How much time is reasonable to plan a Zumba class? PLEASE GIVE INSIGHTS
I have one Zumba instructor who teaches two 1 hour classes per week. In addition to those hours we pay her for teaching, she puts down 6 - 8 hours per week for planning/prepping for those classes and for learning new songs and material. I am happy to pay my instrcutors for planning within reason - I do not teach Zumba or any choreographed classes myself, so I am not sure what is a reasonable time to expect for learning new songs/choreography etc. Any insights into what might be fair would be great! 8 hours seems like a lot to me...
That being said, I agree with Joanne and Karin that it does take a significant amount of prep, especially for a new instructor, to develop their classes. I had group fitness experience prior to obtaining my Zumba license, so my prep time initially was about 4 hours for the very first class I taught (learning the music and choreographing steps or learning choreography), and has since decreased to about 30 minutes a week for each class format I currently teach.
Sarah's last paragraph sums it up well; as instructors, we don't need to reinvent the wheel for every class - our students want some consistency in order to not have to be mentally thrown for a loop and can just focus on the workout itself. For my Zumba classes, I keep most of the same routines for weeks, just mix in a new song or two every few classes and/or play with the lineup of songs to keep it fresh. 6-8 hours every week is absolutely excessive. If you provided 1 hour a week for prep time, that is wonderful! Do your other group fitness instructors receive the same benefit? Especially those who may teach more than one format or who have multiple certifications and experience?
I agree with the above threads that newly certified Zumba instructors lacking additional group exercise certification are generally not as able to quickly prepare and plan for a safe, effective workout. I also agree that Zumba certification should be an *additional* certification to a nationally accredited group exercise certification - there's much more to teaching group ex than knowing how to dance, or box, or lift weights...(basic anatomy/physiology, safety & modifications for participants for starters!). I hold both types of certifications (ACE Group Ex, ACE Personal Trainer, & Zumba), and often wonder about the quality/safety of classes led by instructors with only Zumba training. In fact, during my Zumba certification, the components of teaching group exercise (beyond the Zumba moves & breaking down music/rhythms, etc) was barely covered.
I would love to see Zumba require Group Exercise certification as part of their process for Zumba certification. In absence of that, it's up to fitness facilities to ensure the safety and effectiveness of their classes by hiring nationally certified group exercise instructors.
Lastly, if your new instructor is/becomes a 'ZIN' member, he/she will receive professional choreography (& music) to use - this cuts down on planning time tremendously! The choreography is excellent and there are no worries about copyright infringement.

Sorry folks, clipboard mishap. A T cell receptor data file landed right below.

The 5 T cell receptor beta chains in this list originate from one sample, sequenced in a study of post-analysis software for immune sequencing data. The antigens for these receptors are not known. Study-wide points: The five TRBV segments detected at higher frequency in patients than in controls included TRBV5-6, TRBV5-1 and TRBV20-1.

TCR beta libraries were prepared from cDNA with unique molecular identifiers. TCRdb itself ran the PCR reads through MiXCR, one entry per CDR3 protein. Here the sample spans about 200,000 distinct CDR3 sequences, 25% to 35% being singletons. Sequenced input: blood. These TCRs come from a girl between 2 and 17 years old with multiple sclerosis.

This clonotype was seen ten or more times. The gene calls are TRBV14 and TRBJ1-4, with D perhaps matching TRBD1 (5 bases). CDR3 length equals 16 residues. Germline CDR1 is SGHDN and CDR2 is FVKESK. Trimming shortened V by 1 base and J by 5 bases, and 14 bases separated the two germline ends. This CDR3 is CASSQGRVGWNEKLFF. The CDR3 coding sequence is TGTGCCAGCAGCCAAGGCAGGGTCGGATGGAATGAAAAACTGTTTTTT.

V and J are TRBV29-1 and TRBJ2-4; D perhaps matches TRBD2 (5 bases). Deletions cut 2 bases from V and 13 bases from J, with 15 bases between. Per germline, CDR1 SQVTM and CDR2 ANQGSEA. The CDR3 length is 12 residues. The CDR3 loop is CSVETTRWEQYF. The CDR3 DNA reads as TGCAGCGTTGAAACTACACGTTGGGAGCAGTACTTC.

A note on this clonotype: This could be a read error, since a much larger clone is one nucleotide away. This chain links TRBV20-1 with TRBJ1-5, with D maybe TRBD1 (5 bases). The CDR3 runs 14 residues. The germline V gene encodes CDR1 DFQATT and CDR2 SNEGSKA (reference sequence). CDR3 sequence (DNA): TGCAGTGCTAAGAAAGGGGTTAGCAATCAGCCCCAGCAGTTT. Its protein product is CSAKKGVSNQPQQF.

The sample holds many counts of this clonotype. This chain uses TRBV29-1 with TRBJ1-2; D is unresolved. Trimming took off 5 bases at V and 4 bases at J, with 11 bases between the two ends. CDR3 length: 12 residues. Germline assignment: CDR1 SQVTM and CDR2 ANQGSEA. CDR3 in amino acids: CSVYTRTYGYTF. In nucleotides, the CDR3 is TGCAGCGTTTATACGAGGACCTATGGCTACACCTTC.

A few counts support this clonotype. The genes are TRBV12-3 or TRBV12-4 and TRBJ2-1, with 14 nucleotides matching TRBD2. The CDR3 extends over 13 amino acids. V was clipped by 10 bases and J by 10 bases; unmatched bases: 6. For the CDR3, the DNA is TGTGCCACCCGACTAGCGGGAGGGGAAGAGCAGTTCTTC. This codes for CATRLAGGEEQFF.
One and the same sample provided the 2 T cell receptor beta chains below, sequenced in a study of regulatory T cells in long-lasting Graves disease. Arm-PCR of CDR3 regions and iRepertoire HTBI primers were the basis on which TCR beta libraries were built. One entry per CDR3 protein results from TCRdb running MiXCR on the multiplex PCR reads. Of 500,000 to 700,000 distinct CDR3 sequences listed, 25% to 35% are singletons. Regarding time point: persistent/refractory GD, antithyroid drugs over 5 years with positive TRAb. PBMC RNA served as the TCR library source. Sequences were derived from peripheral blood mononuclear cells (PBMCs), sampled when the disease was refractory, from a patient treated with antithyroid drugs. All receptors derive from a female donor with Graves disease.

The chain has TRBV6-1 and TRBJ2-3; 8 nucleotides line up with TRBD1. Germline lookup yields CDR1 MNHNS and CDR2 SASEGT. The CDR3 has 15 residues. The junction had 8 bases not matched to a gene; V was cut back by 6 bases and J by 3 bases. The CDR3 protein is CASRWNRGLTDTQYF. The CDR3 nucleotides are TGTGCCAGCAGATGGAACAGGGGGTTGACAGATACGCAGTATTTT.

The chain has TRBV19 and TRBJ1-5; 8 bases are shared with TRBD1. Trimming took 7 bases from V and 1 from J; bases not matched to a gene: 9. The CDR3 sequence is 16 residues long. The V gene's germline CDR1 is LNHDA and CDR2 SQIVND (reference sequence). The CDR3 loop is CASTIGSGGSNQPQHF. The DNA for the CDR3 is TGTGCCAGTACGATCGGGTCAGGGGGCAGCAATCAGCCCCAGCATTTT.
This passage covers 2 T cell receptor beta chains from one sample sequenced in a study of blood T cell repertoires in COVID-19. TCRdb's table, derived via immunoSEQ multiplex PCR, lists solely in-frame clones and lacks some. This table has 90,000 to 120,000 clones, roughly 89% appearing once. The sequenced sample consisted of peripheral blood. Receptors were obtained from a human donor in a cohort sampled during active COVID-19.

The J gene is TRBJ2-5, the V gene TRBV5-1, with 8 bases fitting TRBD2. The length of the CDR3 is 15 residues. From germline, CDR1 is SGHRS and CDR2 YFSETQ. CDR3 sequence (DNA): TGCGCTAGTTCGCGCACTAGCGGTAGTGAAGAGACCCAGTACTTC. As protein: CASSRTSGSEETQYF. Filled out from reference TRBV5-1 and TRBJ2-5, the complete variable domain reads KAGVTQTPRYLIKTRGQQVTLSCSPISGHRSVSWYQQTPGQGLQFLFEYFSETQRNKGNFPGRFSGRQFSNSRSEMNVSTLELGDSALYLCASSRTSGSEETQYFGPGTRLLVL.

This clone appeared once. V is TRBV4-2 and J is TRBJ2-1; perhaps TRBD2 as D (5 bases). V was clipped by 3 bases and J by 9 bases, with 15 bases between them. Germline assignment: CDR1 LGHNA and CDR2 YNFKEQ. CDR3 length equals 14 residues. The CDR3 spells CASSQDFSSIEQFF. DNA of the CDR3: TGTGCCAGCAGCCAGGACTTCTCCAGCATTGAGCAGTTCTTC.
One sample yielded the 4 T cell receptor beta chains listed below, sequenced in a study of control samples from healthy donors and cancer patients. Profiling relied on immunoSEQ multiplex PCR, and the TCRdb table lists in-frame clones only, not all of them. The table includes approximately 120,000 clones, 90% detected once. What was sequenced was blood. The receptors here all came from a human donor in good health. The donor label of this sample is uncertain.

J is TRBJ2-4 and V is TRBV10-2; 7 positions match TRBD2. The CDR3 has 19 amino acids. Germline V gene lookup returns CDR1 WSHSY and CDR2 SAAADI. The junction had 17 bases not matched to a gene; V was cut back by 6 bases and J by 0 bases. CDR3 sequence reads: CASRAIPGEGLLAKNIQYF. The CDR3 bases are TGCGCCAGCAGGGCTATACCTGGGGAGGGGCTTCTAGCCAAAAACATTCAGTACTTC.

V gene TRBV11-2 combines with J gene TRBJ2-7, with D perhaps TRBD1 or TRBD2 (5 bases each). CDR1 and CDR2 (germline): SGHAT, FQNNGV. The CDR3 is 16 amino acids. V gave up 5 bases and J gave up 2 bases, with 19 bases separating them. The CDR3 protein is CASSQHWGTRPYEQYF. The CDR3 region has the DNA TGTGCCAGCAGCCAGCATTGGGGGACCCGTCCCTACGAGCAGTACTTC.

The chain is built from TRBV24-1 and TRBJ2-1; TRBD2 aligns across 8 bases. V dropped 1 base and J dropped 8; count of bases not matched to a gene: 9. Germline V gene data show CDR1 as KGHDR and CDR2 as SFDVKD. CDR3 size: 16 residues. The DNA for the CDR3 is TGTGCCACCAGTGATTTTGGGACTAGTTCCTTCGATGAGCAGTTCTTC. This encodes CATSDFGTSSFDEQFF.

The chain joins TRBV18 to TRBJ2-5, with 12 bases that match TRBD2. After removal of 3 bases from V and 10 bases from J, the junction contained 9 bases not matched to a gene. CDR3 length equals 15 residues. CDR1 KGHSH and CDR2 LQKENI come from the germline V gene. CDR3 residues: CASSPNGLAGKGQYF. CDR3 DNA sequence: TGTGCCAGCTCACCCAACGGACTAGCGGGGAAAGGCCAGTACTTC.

Good luck with your new instructor!
Here is what I believe:
Many Zumba instructors do not have a group fitness certification. Many of the have only the Zumba license. As a consequence of this, I am moved to asked, what are the credentials of the instructor your hired? Is his/her only credential the Zumba license? Is he/she a new instructor with little experience? If that is the case, then it will take time for the individual to prepare their class. Are we talking about an experienced instructor? The skill set of an experienced instructor is different?
As a business owner, you should be the one determining what you will pay for and what you won't pay for in terms of the amount of time it takes to prepare for any class. Eight hours is excessive.
8 hours of preparation to teach two classes seems way too much.
I pay my instructors for up to three hours each semester (I oversee a university recreation program) of practice time. This is a chance for them to watch fitness DVDs (provided by us) to get new ideas, practice choreography, etc. All instructors are also expected to do the required amount of continuing education to keep their certifications current, and that is another venue for new ideas/choreography.
6-8 hours per week is way too much time for preparation, especially since she can teach the same songs/dances in multiple classes. Perhaps offer to pay her for one hour per week of prep time.
How is it that one can get the Zumba license in 8 hours or so and that the same instructor can't put together a class in less than eight hours. Seems a little odd to me.
I am employed as zumba instructor by a fitness club and it is up to me to make sure I am prepared for my students and deliver fun and active class.
In all the years I taught group I charged for the class only, never occurred to me to charge for any extra time.
Talk with her and work something out, besides Zumba has a huge network, I'm sure they can assist her or possibly she can become certified in a group exercise accredited organization.